Show simple item record

dc.contributor.advisorHitzman, Murray Walter
dc.contributor.advisorGysi, Alexander
dc.contributor.authorHurth, Michael J.
dc.date.accessioned2017-07-20T19:38:25Z
dc.date.accessioned2022-02-03T13:00:16Z
dc.date.available2017-07-20T19:38:25Z
dc.date.available2022-02-03T13:00:16Z
dc.date.issued2017
dc.identifierHurth_mines_0052N_11299.pdf
dc.identifierT 8312
dc.identifier.urihttps://hdl.handle.net/11124/171147
dc.descriptionIncludes bibliographical references.
dc.description2017 Summer.
dc.description.abstractLarge iron oxide occurrences have long been recognized in the Neoproterozoic Katangan and Damaran Supergroups of southern Africa, and in the Central African Copperbelt (CACB) these iron oxide occurrences are commonly associated with significant base metal deposits. However, no detailed comparative study of these iron occurrences has previously been conducted, and their relationship to base metal deposits was poorly understood. This is a two-part study, where the primary objective of the first study was to document the hitherto poorly known geology of the Xaudum iron ore prospect in northwest Botswana, one of the largest iron oxide deposits in the region. The second study is a comparison of twelve iron occurrences in the CACB, one in the Kaokoland region of Namibia, and one at Xaudum that was conducted to provide insights into their genesis and to elucidate their relationship to base metal deposits. A combination of geological data from drill core logging and field mapping were integrated with geophysical and drill core assay data to delineate key geologic characteristics at the individual prospects or deposits. Mineralogical and textural observations from optical microscopy of over 140 thin sections, scanning electron microscopy (SEM), and automated mineralogy were combined with geochemical bulk rock and isotopic (δS34, δC13, δO18) analyses to further constrain their genetic relations. The iron occurrence at the Xaudum iron ore prospect consists of two stratiform magnetite-rich horizons hosted within Sturtian Grand Conglomérat Formation diamictites, which have been deformed and metamorphosed to amphibolite facies. The different magnetite-rich units within the potential ore horizons display distinct spatial trends in thickness and mineral abundance relative to the apparent synsedimentary fault-bound paleohighs. These faults appear to also have acted as conduits for hydrothermal fluids responsible for a latter sodic alteration event. Textural relationships and bulk rock geochemical data suggest that the potential iron ore horizon consisted of a pre-metamorphic mineral assemblage of iron oxide-cryptocrystalline quartz-ankerite-dolomite with minimal argillaceous material and units that had a pelitic protolith with disseminated magnetite. Iron occurrences in the CACB at Chafaguma Hill, Kansanshi, Fishtie, and Kamoa in the are also associated with the Grand Conglomérat Formation diamictites while those in Kaokoland in Namibia are associated with the Chuos Formation diamictites. These deposits form stratigraphic units that typically have strike lengths >10 km, occur on paleobasin margins, and except for Kamoa, are interpreted to have a pre-metamorphic protolith consisting of iron oxide minerals and quartz ±ferroan carbonates. These deposits are typically conformably laminated or banded and may contain diamictites and schists with disseminated iron oxides. Textural and contextual evidence suggests that these deposits formed as chemical sediments that are potentially linked to hydrothermal activity and to the unique seawater chemistry present during the Sturtian Glacial event. They can be classified as Rapitan-type iron deposits. Iron occurrences in the CACB at Konkola, Kipushi East, Kabolela, Bangwe, Mukondo, and Mulenga occur below the Grand Conglomérat Formation diamictites in upper Roan Group rocks within or adjacent to halokenetic breccias. They typically occur in the paleobasin centers, have strike lengths <4 km, and are stratabound, but may be highly irregular in shape. Iron oxides in these deposits commonly display iron oxide-rich veins and replacive textures. These iron occurrences may have analogies to modern day brine seeps in the Gulf of Mexico and the Red Sea or in the subsurface where brines were focused along the edges of halokenetic salt bodies. In the CACB, iron mineralization preceded copper mineralization. Several iron occurrences, in different stratigraphic and structural settings, were found to have served as precipitation sites for the later sulfide mineralization events. Copper deposits occur stratigraphically below or are intercalated with iron-mineralized strata at every studied locality. Commonly, the iron occurrences and base metal deposits appear to be genetically related to the same structures. Thus, the location of an iron occurrence can provide an additional tool for base metal exploration in the CACB.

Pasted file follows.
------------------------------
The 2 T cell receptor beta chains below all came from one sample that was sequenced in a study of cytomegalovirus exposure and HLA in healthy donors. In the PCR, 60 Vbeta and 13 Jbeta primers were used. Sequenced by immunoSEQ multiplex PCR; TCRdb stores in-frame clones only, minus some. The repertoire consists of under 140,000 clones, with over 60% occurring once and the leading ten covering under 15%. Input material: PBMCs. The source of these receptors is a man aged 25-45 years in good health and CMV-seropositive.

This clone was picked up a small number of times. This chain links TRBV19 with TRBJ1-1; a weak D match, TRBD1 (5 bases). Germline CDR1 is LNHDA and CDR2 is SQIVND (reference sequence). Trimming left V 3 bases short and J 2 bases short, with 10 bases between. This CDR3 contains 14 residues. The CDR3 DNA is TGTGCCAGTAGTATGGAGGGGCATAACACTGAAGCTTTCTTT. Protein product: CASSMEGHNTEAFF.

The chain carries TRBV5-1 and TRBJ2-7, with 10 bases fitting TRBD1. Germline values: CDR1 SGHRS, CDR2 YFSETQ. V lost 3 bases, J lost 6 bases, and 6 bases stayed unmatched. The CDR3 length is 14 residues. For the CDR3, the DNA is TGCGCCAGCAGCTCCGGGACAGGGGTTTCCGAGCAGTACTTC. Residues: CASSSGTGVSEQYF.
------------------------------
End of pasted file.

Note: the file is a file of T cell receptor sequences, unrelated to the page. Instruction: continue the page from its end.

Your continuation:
dc.format.mediumborn digital
dc.format.mediummasters theses
dc.languageEnglish
dc.language.isoeng
dc.publisherColorado School of Mines. Arthur Lakes Library
dc.relation.ispartof2017 - Mines Theses & Dissertations
dc.rightsCopyright of the original work is retained by the author.
dc.subjectCentral African Copperbelt
dc.subjectironstone
dc.subjectXaudum
dc.subjecteconomic geology
dc.subjectbanded iron formation
dc.subjectNeoproterozoic
dc.titleGeologic investigation of iron occurrences in the Katangan and Damaran successions of southern Africa: a comparative study
dc.typeText
dc.contributor.committeememberEmsbo, Poul
dc.contributor.committeememberPlink-Björklund, Piret
thesis.degree.nameMaster of Science (M.S.)
thesis.degree.levelMasters
thesis.degree.disciplineGeology and Geological Engineering
thesis.degree.grantorColorado School of Mines


Files in this item

Thumbnail
Name:
Hurth_mines_0052N_11299.pdf
Size:
15.98Mb
Format:
PDF

This item appears in the following Collection(s)

Show simple item record